Why Nature Needs Our Kids

And why it needs a meaningful relationship with them.

By: Emily Kent
May 26, 2016

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Just over a week ago you may have read or heard the news story about a group of college kids who camped out in the Shasta-Trinity National Forest area and left it trashed (U.S. News - Lake Shasta). To say the least, our Leave No Trace principal was definitely not adhered to. It's easy to get disgusted and feel totally bummed out that in today's world, there are still times and places where our natural environments are abused. 

Aside from tireless forest service workers doing a bulk of the clean-up in cases like this one, what is the long-term solution here? I'm asking you, as you are reading these words right now, what is the preventative answer? The discussion box is waiting for your thoughts at the bottom of this page. =)  Please share them!

I think it's more than a worthy question. I think it's a crucial one: What are we doing to ensure that our natural surroundings are well taken care of and protected by future generations? 


While I don't think there is just one answer, I do think that getting our kids outdoors on a regular basis at an early age is a great place to start. It surprises few of us to learn that more and more of our youth are spending far greater time indoors and plugged into electronics than ever before (NPR Ed - Kids and Screen Time). Here I sit at my computer as I write this, so irony noted! But we know the necessity of being technologically savvy in today's world, and recognize the importance of computer literacy for kids and adults alike. However, nature needs our kids as well. It needs a relationship with them. Our kids are the future champions of land preservation and restoration, environmental education, and resource conservation. We can only expect them to become passionate about these things if they develop a connection to them - a connection between nature and their very core beings. We take care of what and who we love, right? I think it's up to us to plant the seeds while they're still young, for a love of nature to develop and grow.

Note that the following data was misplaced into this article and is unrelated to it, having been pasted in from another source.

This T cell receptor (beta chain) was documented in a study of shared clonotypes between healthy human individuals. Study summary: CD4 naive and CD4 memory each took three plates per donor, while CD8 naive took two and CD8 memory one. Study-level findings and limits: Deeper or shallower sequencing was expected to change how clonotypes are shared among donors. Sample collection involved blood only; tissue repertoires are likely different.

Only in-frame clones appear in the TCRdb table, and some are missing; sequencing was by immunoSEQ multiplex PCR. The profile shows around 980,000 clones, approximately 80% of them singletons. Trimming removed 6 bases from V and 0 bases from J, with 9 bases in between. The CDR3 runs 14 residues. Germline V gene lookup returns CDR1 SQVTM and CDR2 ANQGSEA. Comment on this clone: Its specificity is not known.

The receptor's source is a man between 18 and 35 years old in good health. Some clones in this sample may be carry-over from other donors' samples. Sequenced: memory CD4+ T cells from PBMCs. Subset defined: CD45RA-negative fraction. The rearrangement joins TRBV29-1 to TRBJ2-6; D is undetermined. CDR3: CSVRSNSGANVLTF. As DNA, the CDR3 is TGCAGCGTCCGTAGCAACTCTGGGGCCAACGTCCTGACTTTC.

So, how do we do this? How do we ensure that our kids grow up with a true love for our natural environment? Well, true love has to be organic to the individual, and I don't have a love potion or surefire formula. But I do know that as a mom of a 5 year-old and a toddler, my kids at young ages are quickly learning the things that I deem important by watching me. Listening can be a bit more of a struggle. =) But my actions are constantly monitored by my little ones. They learn by doing as I do. Day to day, we do our best to model the little things, like stopping while playing in the park to pick up a stray piece of trash. The kids see me doing this, they mimic it, and before I know it, litter pick-up becomes one of their favorite "games" to play at the park.


On a more long-term note, I think personal experiences in the outdoors can carry the most impact for kids. Memories of childhood camping trips with family and friends are likely to stick with us. When we can connect an outdoor adventure to people we love who are there with us, nature is more likely to become personalized for us. And when it's personalized, we're likely to care for it and protect it. 

So no, I don't have a solution to ensure that another trashed campsite incident never occurs (though we can sure hope). But I do know that kids are smart and they are wired to care. Giving them any opportunities we can early on, to experience and enjoy the beauty of our forests, lakes, rivers, and parks can create joyful memories. And hopefully through the eyes of our kids, nature will become personal and a priority. 

Please respect the places you find on The Outbound.

Always practice Leave No Trace ethics on your adventures. Be aware of local regulations and don't damage these amazing places for the sake of a photograph. Learn More

Please respect the places you find on The Outbound.

Always practice Leave No Trace ethics on your adventures. Be aware of local regulations and don't damage these amazing places for the sake of a photograph.